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Kertész’s images can be sober but never leaden or dour. He was in life a good-natured character, and that carried over into the work. Sometimes it tilts toward sentimentality, as in a picture of a small cloud hovering beside the Rockefeller Center — Oh, lonely, wandering cloud! But when the quietude, technical inventiveness, benevolence, and seriousness come together, they result in an image like Martinique, one of his last pictures. He and his wife were vacationing in a Martinique hotel where Kertész wanted to find some fresh connection between a pebbled glass balcony partition outside his room and his view of the sea’s horizon line. The image he made is low-key spooky: a shadow on the other side of the glass seems to be leaning toward the balcony railing this side of the glass; the rail’s flat fluorescent top triangulates with the horizon. With no apparent exertion or assertiveness, Kertész offers a meditation on mortality, on how in time we become shadows of ourselves, while the world wheels through its own changes: the tide ebbs, clouds blow by, and light paints itself on available surfaces.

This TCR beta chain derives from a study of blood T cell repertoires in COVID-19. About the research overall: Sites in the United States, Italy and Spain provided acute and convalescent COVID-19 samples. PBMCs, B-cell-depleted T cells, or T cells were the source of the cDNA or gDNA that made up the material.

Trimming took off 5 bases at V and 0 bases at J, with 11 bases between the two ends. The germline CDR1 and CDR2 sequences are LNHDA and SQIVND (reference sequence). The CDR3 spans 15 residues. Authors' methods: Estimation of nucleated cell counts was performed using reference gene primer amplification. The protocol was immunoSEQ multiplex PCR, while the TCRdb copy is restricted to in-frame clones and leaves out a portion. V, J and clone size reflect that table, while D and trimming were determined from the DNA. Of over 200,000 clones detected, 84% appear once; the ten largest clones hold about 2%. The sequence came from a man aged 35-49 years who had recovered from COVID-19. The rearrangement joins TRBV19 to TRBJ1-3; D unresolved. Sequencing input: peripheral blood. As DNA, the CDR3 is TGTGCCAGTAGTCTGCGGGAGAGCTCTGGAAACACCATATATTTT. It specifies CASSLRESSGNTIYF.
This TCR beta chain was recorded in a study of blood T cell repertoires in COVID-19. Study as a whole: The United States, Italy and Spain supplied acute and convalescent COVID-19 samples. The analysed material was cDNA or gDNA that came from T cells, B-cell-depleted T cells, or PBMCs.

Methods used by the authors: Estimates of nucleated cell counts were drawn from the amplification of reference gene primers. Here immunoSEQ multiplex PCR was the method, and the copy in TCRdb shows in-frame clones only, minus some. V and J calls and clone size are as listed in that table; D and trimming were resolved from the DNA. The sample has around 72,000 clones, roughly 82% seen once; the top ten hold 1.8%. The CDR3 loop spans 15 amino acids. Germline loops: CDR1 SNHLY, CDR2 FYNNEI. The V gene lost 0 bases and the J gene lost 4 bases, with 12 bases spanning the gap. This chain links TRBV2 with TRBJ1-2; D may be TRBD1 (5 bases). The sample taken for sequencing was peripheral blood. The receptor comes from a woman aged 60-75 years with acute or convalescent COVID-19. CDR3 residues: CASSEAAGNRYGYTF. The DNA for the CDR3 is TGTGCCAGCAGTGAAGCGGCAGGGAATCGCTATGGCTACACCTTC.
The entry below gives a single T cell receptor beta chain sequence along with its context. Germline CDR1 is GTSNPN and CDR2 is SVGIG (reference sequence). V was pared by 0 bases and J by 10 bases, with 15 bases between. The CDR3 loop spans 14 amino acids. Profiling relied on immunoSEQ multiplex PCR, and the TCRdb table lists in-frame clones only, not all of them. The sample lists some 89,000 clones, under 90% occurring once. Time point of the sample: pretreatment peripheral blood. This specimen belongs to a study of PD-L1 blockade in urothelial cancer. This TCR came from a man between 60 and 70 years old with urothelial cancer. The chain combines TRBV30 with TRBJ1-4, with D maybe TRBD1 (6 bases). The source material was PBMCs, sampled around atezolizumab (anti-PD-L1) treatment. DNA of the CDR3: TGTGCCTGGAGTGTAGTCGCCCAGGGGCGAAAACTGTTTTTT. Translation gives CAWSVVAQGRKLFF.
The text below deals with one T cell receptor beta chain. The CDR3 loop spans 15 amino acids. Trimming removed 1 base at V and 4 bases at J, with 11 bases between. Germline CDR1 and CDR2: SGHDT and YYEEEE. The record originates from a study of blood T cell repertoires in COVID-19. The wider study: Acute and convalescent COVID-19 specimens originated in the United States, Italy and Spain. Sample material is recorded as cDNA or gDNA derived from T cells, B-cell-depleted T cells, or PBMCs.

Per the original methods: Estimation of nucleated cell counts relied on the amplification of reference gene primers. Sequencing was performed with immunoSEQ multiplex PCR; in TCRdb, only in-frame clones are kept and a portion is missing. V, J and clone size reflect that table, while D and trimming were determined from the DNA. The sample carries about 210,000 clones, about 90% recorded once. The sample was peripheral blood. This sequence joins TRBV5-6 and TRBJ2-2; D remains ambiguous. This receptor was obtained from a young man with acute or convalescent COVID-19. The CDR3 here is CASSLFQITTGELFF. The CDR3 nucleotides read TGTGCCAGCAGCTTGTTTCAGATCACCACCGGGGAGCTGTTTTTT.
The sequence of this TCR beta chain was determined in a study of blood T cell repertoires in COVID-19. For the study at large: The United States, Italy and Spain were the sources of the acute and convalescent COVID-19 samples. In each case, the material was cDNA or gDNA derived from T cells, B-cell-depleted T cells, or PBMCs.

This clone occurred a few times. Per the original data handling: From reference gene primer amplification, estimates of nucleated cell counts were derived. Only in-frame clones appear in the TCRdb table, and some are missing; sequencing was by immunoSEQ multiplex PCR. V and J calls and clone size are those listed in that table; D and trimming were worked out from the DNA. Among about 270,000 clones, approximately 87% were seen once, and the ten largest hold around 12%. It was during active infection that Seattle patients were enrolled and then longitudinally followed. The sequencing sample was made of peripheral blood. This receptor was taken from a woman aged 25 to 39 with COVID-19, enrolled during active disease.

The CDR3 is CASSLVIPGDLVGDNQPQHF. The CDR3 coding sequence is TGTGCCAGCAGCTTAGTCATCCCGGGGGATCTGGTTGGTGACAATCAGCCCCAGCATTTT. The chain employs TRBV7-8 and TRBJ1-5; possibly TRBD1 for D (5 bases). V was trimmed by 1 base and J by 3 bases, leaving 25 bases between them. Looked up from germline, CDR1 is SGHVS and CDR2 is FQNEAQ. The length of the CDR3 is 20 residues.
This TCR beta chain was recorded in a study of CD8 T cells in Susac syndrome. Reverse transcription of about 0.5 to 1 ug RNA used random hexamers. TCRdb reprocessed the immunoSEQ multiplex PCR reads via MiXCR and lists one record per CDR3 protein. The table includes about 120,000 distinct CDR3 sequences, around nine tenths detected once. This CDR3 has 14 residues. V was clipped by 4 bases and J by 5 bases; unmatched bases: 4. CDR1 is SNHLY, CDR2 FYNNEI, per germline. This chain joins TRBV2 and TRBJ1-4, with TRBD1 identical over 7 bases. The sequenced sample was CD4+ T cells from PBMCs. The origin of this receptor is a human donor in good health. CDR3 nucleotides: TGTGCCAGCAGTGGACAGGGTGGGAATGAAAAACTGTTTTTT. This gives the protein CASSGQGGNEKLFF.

André Kertész: Seven Decades
J. Paul Getty Center, 1200 Getty Center Drive, Los Angeles
Through Sunday, April 13. For additional information, call 310-440-7300 or visit
getty.edu.

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